Some fire starter systems rely on char cloth. I wrote about the fire piston that I bought a while ago as one of some backup fire starter systems to have on hand. I like the fire piston, but it requires some type of tiny piece of tinder and char cloth is recommended. You can buy char cloth online for relatively inexpensively. But I’m here to show you how easy it is to make your own. I bought some online for about $7 and then paid $5 or so for shipping, so with these instructions here you can save that money and make a lot more char cloth than what you could buy for that amount of money.

Even if you don’t have a fire starter system that relies on char cloth, it’s still nice to have char cloth on hand. It catches fire easily and a large enough piece can stay lit long enough to get your other tinder alight.

Char cloth is made through a process called pyrolysis. this means that the material has been heated without the presence of oxygen, so it stopped short of burning up through combustion (which requires oxygen to occur). Because the material has been partially burned already, it catches fire readily and smolders with a low flame that makes it ideal for fire starting.

First things first … gather your materials. You need:

  • 100% cotton fabric. I went to the thrift store and looked in the men’s section until I found a 2 XL 100% cotton t-shirt and bought that for a couple of bucks. 100% cotton denim jeans can also work, but because the fabric is thicker it will take longer in the fire and you’re slightly more at risk that your material will combust rather than burn through pyrolysis.
  • a sealable tin like an Altoids tin or metal bandaid can. I had a small cigar tin that I’ve been holding on to for the purpose of making char cloth.
  • scissors
  • You need a fire that’s already going.
  • tongs or something to get your hot tin out of the fire.
  • That’s it.

The size of the piece you can make is dictated by the size of your tin. A larger tin holds a larger piece of fabric. Cut your fabric to the size and shape of your tin.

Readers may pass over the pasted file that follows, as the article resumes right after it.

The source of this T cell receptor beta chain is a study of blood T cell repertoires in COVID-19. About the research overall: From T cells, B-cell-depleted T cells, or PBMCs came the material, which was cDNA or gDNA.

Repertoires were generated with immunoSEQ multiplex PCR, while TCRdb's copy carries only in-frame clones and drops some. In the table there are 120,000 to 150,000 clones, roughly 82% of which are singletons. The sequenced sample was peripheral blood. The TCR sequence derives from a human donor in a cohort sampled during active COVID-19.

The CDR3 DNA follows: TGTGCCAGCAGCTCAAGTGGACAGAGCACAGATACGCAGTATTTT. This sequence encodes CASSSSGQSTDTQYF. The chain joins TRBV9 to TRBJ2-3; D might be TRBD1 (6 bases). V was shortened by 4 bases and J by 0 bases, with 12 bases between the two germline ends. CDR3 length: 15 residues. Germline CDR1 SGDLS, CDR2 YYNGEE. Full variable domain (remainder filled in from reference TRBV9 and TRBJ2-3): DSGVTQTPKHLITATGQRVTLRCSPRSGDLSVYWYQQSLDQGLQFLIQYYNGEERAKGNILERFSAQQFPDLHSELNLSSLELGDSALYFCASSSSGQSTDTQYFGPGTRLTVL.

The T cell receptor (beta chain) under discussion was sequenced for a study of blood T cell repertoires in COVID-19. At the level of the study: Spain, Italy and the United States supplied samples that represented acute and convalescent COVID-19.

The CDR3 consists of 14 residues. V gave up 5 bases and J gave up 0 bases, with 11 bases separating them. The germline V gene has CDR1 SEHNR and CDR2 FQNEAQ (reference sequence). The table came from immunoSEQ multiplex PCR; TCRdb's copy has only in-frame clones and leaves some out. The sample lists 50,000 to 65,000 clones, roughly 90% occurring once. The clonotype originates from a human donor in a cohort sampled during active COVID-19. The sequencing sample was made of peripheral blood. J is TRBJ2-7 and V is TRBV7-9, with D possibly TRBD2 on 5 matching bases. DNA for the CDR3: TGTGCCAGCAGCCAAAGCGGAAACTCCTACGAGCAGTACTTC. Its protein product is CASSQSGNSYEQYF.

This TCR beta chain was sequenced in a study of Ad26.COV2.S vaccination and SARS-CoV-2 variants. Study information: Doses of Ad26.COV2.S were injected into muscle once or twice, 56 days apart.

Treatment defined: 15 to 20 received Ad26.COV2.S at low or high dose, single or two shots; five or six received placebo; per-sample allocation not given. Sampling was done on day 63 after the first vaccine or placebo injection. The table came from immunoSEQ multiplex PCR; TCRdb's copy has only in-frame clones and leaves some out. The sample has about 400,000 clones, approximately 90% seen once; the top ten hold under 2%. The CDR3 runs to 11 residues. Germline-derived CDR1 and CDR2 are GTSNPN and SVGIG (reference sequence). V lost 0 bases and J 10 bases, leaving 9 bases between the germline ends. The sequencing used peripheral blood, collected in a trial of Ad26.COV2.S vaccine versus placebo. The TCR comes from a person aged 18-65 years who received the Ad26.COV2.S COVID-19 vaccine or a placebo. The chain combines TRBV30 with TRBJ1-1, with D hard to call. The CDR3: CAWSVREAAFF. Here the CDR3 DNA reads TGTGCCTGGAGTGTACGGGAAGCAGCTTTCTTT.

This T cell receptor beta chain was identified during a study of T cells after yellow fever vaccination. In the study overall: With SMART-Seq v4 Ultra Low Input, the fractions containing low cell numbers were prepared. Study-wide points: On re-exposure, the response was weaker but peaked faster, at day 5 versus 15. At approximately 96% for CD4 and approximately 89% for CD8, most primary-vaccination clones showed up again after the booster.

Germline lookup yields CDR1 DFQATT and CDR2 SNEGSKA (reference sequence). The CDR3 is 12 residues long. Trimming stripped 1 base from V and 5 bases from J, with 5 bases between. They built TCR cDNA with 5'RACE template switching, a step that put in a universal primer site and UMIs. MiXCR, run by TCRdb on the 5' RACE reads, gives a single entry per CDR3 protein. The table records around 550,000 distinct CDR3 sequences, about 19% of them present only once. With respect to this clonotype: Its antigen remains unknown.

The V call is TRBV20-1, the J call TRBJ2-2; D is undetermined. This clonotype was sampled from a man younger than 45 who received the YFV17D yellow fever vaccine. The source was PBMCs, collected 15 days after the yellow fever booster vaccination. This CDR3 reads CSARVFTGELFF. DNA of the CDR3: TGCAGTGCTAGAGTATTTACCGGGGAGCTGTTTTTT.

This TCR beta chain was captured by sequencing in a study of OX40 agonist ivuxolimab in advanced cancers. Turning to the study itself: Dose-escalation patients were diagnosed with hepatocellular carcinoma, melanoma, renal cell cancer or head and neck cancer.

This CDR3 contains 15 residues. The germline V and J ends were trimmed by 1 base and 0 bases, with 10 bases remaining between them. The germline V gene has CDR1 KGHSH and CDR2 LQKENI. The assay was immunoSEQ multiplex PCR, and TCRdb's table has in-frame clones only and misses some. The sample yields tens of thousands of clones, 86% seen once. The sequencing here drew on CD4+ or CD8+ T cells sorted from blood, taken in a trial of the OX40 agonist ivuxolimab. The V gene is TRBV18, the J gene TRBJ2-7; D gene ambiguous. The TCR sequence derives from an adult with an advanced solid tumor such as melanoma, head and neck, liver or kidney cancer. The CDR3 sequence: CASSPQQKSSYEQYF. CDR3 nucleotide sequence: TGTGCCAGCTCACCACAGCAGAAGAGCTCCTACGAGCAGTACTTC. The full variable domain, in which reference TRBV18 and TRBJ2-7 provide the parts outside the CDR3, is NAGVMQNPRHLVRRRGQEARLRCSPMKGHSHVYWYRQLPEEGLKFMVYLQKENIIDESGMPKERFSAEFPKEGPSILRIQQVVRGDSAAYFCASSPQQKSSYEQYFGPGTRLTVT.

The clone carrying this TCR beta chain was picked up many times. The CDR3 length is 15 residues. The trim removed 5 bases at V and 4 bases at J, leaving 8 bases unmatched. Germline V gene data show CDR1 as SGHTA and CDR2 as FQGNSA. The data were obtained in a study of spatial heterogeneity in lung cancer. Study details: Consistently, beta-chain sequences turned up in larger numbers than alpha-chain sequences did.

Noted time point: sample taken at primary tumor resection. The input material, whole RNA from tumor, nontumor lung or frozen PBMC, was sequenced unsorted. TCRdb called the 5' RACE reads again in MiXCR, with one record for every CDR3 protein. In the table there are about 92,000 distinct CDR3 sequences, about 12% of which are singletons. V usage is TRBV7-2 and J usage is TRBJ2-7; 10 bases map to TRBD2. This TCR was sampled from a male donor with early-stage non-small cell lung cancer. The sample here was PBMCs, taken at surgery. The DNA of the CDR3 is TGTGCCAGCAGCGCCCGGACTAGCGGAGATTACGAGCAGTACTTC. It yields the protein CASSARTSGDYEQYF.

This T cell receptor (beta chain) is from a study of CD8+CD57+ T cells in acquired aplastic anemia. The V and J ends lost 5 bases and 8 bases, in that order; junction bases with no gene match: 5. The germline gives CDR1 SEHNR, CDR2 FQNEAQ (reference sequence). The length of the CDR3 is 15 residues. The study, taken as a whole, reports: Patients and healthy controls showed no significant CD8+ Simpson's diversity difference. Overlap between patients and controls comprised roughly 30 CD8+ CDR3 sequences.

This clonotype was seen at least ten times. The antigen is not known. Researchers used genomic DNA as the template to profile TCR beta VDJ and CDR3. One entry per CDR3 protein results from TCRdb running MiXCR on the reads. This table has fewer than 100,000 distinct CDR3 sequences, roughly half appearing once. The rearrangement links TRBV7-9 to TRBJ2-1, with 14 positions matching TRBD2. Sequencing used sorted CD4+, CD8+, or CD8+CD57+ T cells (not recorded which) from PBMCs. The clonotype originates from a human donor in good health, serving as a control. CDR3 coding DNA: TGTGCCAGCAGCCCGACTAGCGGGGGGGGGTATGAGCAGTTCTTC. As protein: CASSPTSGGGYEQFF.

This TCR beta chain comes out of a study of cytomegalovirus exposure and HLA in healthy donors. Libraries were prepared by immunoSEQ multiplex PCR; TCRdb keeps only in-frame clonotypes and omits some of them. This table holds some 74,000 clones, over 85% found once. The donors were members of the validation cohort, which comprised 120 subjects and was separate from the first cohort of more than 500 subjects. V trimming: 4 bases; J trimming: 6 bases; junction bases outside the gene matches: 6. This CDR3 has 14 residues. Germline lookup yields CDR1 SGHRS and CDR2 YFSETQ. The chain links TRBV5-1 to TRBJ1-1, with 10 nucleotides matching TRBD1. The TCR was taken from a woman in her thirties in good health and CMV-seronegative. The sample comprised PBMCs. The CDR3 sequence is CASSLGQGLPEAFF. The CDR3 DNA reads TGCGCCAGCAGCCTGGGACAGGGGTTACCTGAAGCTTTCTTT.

Making your own char cloth
The unburned tin and the unburned 100% cotton fabric.

Most of the instructions will tell you to poke a tiny hole in your tin. This tiny hole allows the gases to escape without allowing oxygen or flame to get into your tin and burn up your material through old-fashioned combustion.

I made my first piece of char cloth in a tin with no hole at all, and it worked very well and in only 30 seconds or so. The other pieces I made after poking a tiny hole in my tin and I found that the pieces took longer to burn up completely. Try it first without a hole and see how that works.

The point of the hole is that you’re supposed to be able to remove the tin from the fire when there’s no smoke coming out of the hole. But if there’s other smoke in your fire (as there usually is) and it’s a very tiny hole, it’s pretty hard to tell if there’s smoke coming out or not. Some people make their char cloth on a smaller flame like a candle or a sterno flame and if you do that, you could see the smoke coming out.

If you have no hole, check your char cloth after 30 seconds. If you have a small tin, this may be long enough. Let the tin cool before opening, or else use tongs or something that allows you to open it without burning yourself.

I found that my tin wanted to pop open when it started to get hot, so I needed to make sure the tin lid was pushed on well. After the tin is cooled, open it, and you should see that your 100% cotton fabric has turned black, shrunk a little, and becomes fragile but not ashy.

Here’s my son seeing how a piece of our char cloth burned.

Making your own char cloth
The char cloth slowly smolders rather than burns quickly.

Lifestraw or some other water filters are great, and if you have one you should use it. But what if you don’t have one?